Deficient rain fails to dampen Punjab, Haryana's kharif sowing (Water Woes)
Rains ahead of the southwest monsoon across the northern states of Punjab and Haryana, known as the "granaries of India", remained over 50 per cent deficient in the past one month, hampering sowing of paddy in several areas, officials said on Monday.
"The overall deficiency of rainfall in June in Punjab was 50 per cent, while in Haryana it was more than 60 per cent," an Indian Meteorological Department official here told IANS.
As per the the Punjab Agriculture Department, the state has completed 52 per cent sowing of kharif season crops, which is 20 per cent more compared to the last season.
This is mainly due to more than 15 lakh tubewells in Punjab and sufficient availability of canal water, mainly in Malwa region.
Haryana, too, has seen a similar trend and recorded nearly 50 per cent sowing of kharif season crops.
Facing water crisis and falling groundwater, Haryana this year has started a pilot project to discourage the water-guzzling paddy crop.
A pilot project was launched in seven blocks of Yamunanagar, Ambala, Karnal, Kurukshetra, Kaithal, Jind and Sonipat districts, where sowing of maize and 'tur' pulses were promoted by giving incentives to farmers.
Water depletion has led to 60 dark zones in the state, including 21 critical ones in 10 districts.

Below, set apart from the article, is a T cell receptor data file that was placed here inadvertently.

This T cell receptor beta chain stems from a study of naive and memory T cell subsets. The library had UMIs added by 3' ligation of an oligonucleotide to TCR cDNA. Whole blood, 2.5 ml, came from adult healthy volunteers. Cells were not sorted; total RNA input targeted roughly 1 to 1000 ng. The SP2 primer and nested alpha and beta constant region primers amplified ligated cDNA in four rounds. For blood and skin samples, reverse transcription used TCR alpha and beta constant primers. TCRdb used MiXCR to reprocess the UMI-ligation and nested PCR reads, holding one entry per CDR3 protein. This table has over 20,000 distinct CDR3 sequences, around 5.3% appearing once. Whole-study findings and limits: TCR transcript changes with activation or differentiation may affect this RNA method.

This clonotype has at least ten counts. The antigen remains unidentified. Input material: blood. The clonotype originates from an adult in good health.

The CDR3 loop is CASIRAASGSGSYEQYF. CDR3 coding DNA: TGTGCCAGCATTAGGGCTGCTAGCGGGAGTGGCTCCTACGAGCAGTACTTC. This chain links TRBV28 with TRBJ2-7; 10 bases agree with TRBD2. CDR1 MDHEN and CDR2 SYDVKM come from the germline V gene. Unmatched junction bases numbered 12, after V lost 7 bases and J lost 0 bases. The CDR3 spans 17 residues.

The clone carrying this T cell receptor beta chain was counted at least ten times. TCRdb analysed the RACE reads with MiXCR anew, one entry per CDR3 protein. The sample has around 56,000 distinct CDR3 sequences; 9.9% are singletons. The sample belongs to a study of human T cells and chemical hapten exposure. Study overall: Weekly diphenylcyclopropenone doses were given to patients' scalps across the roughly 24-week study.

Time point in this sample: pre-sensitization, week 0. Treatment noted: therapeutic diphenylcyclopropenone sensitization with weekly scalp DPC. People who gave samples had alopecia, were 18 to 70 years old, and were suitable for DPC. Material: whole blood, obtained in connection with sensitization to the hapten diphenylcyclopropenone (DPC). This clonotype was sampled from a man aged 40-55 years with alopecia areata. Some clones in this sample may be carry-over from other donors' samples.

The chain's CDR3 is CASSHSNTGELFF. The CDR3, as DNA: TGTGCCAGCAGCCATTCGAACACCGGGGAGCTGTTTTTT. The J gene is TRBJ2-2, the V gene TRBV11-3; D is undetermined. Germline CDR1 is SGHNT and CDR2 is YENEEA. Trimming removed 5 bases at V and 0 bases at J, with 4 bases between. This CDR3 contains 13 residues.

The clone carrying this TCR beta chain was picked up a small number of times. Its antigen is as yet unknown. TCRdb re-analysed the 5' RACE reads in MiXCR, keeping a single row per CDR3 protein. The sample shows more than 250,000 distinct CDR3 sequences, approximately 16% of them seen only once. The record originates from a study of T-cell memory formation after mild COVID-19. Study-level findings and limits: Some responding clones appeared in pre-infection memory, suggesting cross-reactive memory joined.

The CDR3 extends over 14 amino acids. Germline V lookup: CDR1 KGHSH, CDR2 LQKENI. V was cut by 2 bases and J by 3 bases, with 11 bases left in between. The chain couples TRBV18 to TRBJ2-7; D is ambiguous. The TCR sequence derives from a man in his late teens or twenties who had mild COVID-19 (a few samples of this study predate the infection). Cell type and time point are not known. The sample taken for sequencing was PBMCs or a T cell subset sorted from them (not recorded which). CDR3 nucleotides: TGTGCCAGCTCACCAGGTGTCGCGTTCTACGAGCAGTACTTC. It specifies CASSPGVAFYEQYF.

Similarly, Punjab also comes in the category of water-stressed states, with 105 of 138 blocks being categorised in the dark zone.
The extraction of underground water in Punjab is 165 per cent as against 149 per cent in 2013, says the Central Ground Water Board Report of 2019.
Underground water recharging in the state is 21.58 billion cubic metres annually, while the gross water withdrawal is 35.78 billion cubic metres.
Expressing concern at the situation, Chief Minister Punjab Chief Minister Amarinder Singh on June 21 announced an all-party meeting would be called soon to evolve a broad consensus to comprehensively address the problem of depletion of groundwater in the state.
He said it was high time that the state tackled the problem for the future generations, otherwise the fertile Punjab would soon be on the verge of becoming a desert.
On the underlying objective of calling the all-party meeting, the Chief Minister said it would provide a healthy platform for all parties to build a political consensus on the critical issue, and any complacency or laxity would cost the state.
The Chief Minister also sought cooperation of all farmers and farmers' organizations.
Narrating his personal experience while he was Agriculture Minister in the state way back in 1985-86, the Chief Minister pointed out the Eradi Commission constituted by the then Central government assessed availability of water in the state at 17.1 MAF which has now reduced to 13.1 MAF in the past 30 years, adding that the climatic changes had reduced the glacier cover, causing a substantial fall in the groundwater level.